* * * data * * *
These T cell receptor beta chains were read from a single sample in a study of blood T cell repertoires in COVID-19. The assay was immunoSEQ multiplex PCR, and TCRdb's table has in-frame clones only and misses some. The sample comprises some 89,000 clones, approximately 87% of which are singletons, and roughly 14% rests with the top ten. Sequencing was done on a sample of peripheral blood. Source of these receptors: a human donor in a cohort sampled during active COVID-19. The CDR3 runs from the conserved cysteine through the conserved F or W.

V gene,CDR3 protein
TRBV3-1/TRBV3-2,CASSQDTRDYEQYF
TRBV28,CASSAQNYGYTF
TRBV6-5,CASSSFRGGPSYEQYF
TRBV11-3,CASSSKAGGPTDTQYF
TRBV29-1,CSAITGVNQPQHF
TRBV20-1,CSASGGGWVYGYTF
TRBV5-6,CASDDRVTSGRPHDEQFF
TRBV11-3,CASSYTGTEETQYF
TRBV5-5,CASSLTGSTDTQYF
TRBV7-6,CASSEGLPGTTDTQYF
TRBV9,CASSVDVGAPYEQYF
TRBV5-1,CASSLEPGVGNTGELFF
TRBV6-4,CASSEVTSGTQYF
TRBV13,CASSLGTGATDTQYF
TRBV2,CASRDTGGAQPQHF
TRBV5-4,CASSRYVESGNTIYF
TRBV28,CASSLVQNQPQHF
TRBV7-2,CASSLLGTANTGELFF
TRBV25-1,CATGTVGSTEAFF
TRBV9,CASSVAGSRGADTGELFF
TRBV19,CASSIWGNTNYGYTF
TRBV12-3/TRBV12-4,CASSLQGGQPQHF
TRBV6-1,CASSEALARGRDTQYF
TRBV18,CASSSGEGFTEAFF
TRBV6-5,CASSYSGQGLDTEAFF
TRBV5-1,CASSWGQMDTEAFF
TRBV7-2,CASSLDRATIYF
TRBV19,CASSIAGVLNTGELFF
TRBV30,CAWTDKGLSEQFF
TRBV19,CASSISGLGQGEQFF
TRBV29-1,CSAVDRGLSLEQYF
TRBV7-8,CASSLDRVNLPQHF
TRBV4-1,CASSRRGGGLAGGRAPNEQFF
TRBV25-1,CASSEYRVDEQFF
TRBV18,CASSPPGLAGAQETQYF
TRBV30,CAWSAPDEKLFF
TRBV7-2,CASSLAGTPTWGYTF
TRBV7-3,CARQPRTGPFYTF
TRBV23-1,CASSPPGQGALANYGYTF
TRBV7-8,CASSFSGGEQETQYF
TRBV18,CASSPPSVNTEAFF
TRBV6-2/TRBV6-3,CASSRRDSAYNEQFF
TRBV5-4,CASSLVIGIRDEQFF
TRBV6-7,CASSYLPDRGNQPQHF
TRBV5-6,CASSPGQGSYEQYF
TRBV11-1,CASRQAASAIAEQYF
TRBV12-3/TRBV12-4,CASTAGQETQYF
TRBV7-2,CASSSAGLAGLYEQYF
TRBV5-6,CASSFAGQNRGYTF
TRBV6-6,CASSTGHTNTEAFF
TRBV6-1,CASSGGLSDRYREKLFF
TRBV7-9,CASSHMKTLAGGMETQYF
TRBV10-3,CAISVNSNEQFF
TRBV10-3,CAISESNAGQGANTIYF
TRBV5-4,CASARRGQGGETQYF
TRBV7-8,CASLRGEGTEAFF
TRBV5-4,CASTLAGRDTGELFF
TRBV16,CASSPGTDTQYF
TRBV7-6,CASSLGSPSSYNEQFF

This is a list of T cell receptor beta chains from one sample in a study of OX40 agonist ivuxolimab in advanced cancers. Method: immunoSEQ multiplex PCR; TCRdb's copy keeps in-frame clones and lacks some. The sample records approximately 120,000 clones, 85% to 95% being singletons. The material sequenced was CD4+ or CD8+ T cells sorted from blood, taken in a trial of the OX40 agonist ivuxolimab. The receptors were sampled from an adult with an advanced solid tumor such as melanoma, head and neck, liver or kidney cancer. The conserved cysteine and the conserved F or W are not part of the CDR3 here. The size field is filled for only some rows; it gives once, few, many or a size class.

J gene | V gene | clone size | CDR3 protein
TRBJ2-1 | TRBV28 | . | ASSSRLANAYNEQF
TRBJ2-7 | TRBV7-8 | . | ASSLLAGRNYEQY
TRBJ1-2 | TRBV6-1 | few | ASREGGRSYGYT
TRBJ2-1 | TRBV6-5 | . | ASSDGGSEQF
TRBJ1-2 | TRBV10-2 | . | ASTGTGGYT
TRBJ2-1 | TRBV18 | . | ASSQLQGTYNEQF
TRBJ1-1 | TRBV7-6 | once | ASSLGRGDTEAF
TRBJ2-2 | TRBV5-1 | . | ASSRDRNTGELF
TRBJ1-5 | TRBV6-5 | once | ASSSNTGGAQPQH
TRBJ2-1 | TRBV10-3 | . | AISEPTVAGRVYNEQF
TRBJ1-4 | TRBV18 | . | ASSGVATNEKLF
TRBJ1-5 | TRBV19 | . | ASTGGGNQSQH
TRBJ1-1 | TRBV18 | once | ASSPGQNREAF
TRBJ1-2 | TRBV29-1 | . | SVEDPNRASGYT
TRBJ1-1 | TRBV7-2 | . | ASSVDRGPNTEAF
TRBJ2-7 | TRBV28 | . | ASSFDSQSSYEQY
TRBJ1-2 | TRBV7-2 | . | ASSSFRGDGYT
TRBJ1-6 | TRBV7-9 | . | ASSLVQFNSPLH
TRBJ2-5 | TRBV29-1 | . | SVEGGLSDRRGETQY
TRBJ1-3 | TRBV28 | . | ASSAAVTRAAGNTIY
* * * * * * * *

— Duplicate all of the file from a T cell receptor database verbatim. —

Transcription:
These T cell receptor beta chains were read from a single sample in a study of blood T cell repertoires in COVID-19. The assay was immunoSEQ multiplex PCR, and TCRdb's table has in-frame clones only and misses some. The sample comprises some 89,000 clones, approximately 87% of which are singletons, and roughly 14% rests with the top ten. Sequencing was done on a sample of peripheral blood. Source of these receptors: a human donor in a cohort sampled during active COVID-19. The CDR3 runs from the conserved cysteine through the conserved F or W.

V gene,CDR3 protein
TRBV3-1/TRBV3-2,CASSQDTRDYEQYF
TRBV28,CASSAQNYGYTF
TRBV6-5,CASSSFRGGPSYEQYF
TRBV11-3,CASSSKAGGPTDTQYF
TRBV29-1,CSAITGVNQPQHF
TRBV20-1,CSASGGGWVYGYTF
TRBV5-6,CASDDRVTSGRPHDEQFF
TRBV11-3,CASSYTGTEETQYF
TRBV5-5,CASSLTGSTDTQYF
TRBV7-6,CASSEGLPGTTDTQYF
TRBV9,CASSVDVGAPYEQYF
TRBV5-1,CASSLEPGVGNTGELFF
TRBV6-4,CASSEVTSGTQYF
TRBV13,CASSLGTGATDTQYF
TRBV2,CASRDTGGAQPQHF
TRBV5-4,CASSRYVESGNTIYF
TRBV28,CASSLVQNQPQHF
TRBV7-2,CASSLLGTANTGELFF
TRBV25-1,CATGTVGSTEAFF
TRBV9,CASSVAGSRGADTGELFF
TRBV19,CASSIWGNTNYGYTF
TRBV12-3/TRBV12-4,CASSLQGGQPQHF
TRBV6-1,CASSEALARGRDTQYF
TRBV18,CASSSGEGFTEAFF
TRBV6-5,CASSYSGQGLDTEAFF
TRBV5-1,CASSWGQMDTEAFF
TRBV7-2,CASSLDRATIYF
TRBV19,CASSIAGVLNTGELFF
TRBV30,CAWTDKGLSEQFF
TRBV19,CASSISGLGQGEQFF
TRBV29-1,CSAVDRGLSLEQYF
TRBV7-8,CASSLDRVNLPQHF
TRBV4-1,CASSRRGGGLAGGRAPNEQFF
TRBV25-1,CASSEYRVDEQFF
TRBV18,CASSPPGLAGAQETQYF
TRBV30,CAWSAPDEKLFF
TRBV7-2,CASSLAGTPTWGYTF
TRBV7-3,CARQPRTGPFYTF
TRBV23-1,CASSPPGQGALANYGYTF
TRBV7-8,CASSFSGGEQETQYF
TRBV18,CASSPPSVNTEAFF
TRBV6-2/TRBV6-3,CASSRRDSAYNEQFF
TRBV5-4,CASSLVIGIRDEQFF
TRBV6-7,CASSYLPDRGNQPQHF
TRBV5-6,CASSPGQGSYEQYF
TRBV11-1,CASRQAASAIAEQYF
TRBV12-3/TRBV12-4,CASTAGQETQYF
TRBV7-2,CASSSAGLAGLYEQYF
TRBV5-6,CASSFAGQNRGYTF
TRBV6-6,CASSTGHTNTEAFF
TRBV6-1,CASSGGLSDRYREKLFF
TRBV7-9,CASSHMKTLAGGMETQYF
TRBV10-3,CAISVNSNEQFF
TRBV10-3,CAISESNAGQGANTIYF
TRBV5-4,CASARRGQGGETQYF
TRBV7-8,CASLRGEGTEAFF
TRBV5-4,CASTLAGRDTGELFF
TRBV16,CASSPGTDTQYF
TRBV7-6,CASSLGSPSSYNEQFF

This is a list of T cell receptor beta chains from one sample in a study of OX40 agonist ivuxolimab in advanced cancers. Method: immunoSEQ multiplex PCR; TCRdb's copy keeps in-frame clones and lacks some. The sample records approximately 120,000 clones, 85% to 95% being singletons. The material sequenced was CD4+ or CD8+ T cells sorted from blood, taken in a trial of the OX40 agonist ivuxolimab. The receptors were sampled from an adult with an advanced solid tumor such as melanoma, head and neck, liver or kidney cancer. The conserved cysteine and the conserved F or W are not part of the CDR3 here. The size field is filled for only some rows; it gives once, few, many or a size class.

J gene | V gene | clone size | CDR3 protein
TRBJ2-1 | TRBV28 | . | ASSSRLANAYNEQF
TRBJ2-7 | TRBV7-8 | . | ASSLLAGRNYEQY
TRBJ1-2 | TRBV6-1 | few | ASREGGRSYGYT
TRBJ2-1 | TRBV6-5 | . | ASSDGGSEQF
TRBJ1-2 | TRBV10-2 | . | ASTGTGGYT
TRBJ2-1 | TRBV18 | . | ASSQLQGTYNEQF
TRBJ1-1 | TRBV7-6 | once | ASSLGRGDTEAF
TRBJ2-2 | TRBV5-1 | . | ASSRDRNTGELF
TRBJ1-5 | TRBV6-5 | once | ASSSNTGGAQPQH
TRBJ2-1 | TRBV10-3 | . | AISEPTVAGRVYNEQF
TRBJ1-4 | TRBV18 | . | ASSGVATNEKLF
TRBJ1-5 | TRBV19 | . | ASTGGGNQSQH
TRBJ1-1 | TRBV18 | once | ASSPGQNREAF
TRBJ1-2 | TRBV29-1 | . | SVEDPNRASGYT
TRBJ1-1 | TRBV7-2 | . | ASSVDRGPNTEAF
TRBJ2-7 | TRBV28 | . | ASSFDSQSSYEQY
TRBJ1-2 | TRBV7-2 | . | ASSSFRGDGYT
TRBJ1-6 | TRBV7-9 | . | ASSLVQFNSPLH
TRBJ2-5 | TRBV29-1 | . | SVEGGLSDRRGETQY
TRBJ1-3 | TRBV28 | . | ASSAAVTRAAGNTIY